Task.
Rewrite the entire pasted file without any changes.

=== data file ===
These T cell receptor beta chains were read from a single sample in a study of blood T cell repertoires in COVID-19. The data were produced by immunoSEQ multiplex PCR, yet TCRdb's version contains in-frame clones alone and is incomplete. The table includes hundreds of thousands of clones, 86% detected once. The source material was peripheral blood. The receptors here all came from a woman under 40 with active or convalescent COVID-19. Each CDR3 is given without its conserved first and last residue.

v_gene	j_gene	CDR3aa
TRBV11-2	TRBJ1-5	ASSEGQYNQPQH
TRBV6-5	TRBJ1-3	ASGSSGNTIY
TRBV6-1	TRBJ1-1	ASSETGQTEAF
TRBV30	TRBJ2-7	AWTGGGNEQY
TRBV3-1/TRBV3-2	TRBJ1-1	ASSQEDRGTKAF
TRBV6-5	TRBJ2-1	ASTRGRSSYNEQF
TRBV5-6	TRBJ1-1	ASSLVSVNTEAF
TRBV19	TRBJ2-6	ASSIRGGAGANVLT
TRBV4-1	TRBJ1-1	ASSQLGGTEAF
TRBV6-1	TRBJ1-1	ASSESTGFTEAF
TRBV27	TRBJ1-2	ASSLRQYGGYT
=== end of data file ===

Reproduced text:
These T cell receptor beta chains were read from a single sample in a study of blood T cell repertoires in COVID-19. The data were produced by immunoSEQ multiplex PCR, yet TCRdb's version contains in-frame clones alone and is incomplete. The table includes hundreds of thousands of clones, 86% detected once. The source material was peripheral blood. The receptors here all came from a woman under 40 with active or convalescent COVID-19. Each CDR3 is given without its conserved first and last residue.

v_gene	j_gene	CDR3aa
TRBV11-2	TRBJ1-5	ASSEGQYNQPQH
TRBV6-5	TRBJ1-3	ASGSSGNTIY
TRBV6-1	TRBJ1-1	ASSETGQTEAF
TRBV30	TRBJ2-7	AWTGGGNEQY
TRBV3-1/TRBV3-2	TRBJ1-1	ASSQEDRGTKAF
TRBV6-5	TRBJ2-1	ASTRGRSSYNEQF
TRBV5-6	TRBJ1-1	ASSLVSVNTEAF
TRBV19	TRBJ2-6	ASSIRGGAGANVLT
TRBV4-1	TRBJ1-1	ASSQLGGTEAF
TRBV6-1	TRBJ1-1	ASSESTGFTEAF
TRBV27	TRBJ1-2	ASSLRQYGGYT